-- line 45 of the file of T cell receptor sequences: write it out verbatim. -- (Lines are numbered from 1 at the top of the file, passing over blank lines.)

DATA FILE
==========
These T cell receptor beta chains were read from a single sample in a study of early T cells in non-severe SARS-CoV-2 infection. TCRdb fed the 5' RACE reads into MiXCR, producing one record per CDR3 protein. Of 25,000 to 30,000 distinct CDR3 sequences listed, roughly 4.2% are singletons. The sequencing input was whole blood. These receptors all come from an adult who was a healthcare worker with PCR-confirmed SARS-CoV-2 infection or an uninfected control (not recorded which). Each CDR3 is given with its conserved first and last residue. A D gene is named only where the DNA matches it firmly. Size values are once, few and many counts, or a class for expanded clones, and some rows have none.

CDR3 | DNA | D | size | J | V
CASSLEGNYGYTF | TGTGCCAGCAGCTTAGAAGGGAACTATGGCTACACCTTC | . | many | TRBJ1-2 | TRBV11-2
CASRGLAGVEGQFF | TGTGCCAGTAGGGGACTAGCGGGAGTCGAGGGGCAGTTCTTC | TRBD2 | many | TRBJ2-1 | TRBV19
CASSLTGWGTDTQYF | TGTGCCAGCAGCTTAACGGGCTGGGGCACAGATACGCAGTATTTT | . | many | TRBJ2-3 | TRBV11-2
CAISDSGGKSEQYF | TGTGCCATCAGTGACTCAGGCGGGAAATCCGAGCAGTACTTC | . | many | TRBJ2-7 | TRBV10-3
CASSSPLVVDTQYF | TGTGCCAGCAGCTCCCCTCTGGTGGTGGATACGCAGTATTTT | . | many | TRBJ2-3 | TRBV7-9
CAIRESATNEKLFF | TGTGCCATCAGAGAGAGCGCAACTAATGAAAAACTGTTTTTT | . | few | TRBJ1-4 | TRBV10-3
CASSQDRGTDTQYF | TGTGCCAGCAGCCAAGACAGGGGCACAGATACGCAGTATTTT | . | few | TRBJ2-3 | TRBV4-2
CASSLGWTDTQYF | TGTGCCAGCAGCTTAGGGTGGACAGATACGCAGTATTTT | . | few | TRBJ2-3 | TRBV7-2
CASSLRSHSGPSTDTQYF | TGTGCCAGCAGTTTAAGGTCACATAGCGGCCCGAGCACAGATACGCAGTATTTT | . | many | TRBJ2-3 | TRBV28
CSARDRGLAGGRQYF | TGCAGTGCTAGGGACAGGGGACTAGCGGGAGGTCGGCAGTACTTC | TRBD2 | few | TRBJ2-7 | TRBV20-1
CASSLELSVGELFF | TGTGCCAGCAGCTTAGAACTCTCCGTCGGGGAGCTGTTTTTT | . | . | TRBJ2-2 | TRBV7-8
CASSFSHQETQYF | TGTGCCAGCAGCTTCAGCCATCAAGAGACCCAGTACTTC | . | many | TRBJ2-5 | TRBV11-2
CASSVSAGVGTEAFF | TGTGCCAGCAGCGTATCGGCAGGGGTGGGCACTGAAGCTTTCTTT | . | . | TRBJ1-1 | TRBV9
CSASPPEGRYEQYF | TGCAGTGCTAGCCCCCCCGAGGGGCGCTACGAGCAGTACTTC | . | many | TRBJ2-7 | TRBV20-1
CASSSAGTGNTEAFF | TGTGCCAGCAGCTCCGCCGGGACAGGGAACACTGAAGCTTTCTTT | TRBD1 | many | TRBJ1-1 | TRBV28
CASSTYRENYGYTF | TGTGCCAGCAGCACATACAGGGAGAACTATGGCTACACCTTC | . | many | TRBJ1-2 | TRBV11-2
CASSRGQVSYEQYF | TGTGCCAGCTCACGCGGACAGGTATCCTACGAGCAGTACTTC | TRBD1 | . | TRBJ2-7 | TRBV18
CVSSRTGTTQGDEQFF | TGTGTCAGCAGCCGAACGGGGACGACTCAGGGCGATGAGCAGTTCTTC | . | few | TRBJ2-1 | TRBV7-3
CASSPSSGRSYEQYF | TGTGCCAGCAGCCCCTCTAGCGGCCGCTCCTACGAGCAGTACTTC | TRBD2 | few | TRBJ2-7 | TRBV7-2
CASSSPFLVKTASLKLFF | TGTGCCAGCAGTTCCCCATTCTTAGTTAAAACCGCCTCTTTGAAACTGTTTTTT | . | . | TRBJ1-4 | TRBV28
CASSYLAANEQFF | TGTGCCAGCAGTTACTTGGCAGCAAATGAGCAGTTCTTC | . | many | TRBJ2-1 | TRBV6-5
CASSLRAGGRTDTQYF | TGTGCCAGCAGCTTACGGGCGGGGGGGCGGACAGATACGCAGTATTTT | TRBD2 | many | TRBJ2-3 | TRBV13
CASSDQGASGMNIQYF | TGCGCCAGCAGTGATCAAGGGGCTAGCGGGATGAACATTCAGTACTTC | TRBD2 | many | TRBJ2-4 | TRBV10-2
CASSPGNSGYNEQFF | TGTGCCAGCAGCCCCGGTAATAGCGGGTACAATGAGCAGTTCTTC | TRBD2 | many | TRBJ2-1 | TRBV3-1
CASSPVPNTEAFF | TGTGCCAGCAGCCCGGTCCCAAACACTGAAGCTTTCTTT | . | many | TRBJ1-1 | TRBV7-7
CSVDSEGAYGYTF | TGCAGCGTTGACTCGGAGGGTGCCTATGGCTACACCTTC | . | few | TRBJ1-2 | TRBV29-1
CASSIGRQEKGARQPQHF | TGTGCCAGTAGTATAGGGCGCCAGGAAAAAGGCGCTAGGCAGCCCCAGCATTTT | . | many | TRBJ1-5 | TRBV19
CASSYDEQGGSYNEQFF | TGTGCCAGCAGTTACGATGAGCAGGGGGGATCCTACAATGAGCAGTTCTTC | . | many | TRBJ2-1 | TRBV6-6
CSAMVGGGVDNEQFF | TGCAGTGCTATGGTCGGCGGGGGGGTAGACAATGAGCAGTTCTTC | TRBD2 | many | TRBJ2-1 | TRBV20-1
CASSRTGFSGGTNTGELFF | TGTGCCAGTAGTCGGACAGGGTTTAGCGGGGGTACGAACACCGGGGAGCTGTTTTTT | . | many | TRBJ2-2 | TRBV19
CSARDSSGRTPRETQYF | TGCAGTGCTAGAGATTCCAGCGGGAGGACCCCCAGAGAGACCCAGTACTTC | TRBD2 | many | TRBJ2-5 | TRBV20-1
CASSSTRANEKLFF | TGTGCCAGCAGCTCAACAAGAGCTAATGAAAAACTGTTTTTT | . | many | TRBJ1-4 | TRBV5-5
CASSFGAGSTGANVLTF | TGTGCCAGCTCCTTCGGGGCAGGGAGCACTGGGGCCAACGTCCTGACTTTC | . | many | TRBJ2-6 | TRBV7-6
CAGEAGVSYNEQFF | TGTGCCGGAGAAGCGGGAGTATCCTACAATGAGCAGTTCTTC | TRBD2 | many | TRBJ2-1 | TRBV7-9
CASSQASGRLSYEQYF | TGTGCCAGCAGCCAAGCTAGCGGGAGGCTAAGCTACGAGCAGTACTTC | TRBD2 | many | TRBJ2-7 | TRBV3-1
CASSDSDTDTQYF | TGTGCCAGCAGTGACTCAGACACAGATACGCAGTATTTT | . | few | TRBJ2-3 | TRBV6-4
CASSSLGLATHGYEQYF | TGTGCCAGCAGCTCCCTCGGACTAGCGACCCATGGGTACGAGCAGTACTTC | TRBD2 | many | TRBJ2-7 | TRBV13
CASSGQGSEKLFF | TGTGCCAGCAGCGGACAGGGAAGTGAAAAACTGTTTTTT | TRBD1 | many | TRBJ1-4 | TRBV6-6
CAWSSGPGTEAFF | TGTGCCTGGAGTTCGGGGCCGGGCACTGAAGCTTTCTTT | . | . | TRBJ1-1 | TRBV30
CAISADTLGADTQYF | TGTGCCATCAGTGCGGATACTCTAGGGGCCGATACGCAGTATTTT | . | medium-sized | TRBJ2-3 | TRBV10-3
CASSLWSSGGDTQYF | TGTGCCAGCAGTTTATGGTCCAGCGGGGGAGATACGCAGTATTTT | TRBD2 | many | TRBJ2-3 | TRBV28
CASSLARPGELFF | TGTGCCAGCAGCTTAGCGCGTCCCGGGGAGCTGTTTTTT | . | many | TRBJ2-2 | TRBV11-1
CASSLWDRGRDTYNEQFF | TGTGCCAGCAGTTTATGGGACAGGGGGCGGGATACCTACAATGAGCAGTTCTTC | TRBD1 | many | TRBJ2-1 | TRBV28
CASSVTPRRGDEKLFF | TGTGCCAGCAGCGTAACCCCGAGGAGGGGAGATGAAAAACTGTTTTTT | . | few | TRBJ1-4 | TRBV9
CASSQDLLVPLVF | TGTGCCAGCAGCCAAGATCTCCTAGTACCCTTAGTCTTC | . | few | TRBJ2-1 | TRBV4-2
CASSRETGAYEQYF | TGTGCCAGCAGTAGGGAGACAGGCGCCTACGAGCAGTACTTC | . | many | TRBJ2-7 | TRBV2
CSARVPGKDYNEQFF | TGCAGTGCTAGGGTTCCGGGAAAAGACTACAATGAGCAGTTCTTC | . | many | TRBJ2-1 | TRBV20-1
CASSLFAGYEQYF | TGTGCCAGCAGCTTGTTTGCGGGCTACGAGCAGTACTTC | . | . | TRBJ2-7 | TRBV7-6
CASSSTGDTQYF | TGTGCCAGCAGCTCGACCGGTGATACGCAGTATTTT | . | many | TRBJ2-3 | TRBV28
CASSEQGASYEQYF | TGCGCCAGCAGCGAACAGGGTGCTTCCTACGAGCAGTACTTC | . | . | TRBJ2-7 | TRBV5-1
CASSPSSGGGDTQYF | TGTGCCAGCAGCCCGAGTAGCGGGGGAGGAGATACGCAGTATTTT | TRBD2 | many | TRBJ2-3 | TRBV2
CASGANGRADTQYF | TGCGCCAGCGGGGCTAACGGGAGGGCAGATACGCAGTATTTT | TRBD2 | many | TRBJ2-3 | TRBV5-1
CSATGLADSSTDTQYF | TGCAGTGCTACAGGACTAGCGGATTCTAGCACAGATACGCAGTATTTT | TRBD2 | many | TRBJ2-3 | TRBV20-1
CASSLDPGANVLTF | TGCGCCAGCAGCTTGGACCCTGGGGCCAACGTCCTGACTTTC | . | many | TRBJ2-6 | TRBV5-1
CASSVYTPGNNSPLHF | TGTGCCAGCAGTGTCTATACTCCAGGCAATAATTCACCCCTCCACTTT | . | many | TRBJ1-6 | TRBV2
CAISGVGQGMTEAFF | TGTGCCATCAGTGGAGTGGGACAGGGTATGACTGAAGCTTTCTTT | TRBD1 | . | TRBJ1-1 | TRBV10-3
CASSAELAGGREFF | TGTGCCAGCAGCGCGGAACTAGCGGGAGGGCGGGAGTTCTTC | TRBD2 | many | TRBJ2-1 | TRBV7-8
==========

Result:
CASSLWDRGRDTYNEQFF | TGTGCCAGCAGTTTATGGGACAGGGGGCGGGATACCTACAATGAGCAGTTCTTC | TRBD1 | many | TRBJ2-1 | TRBV28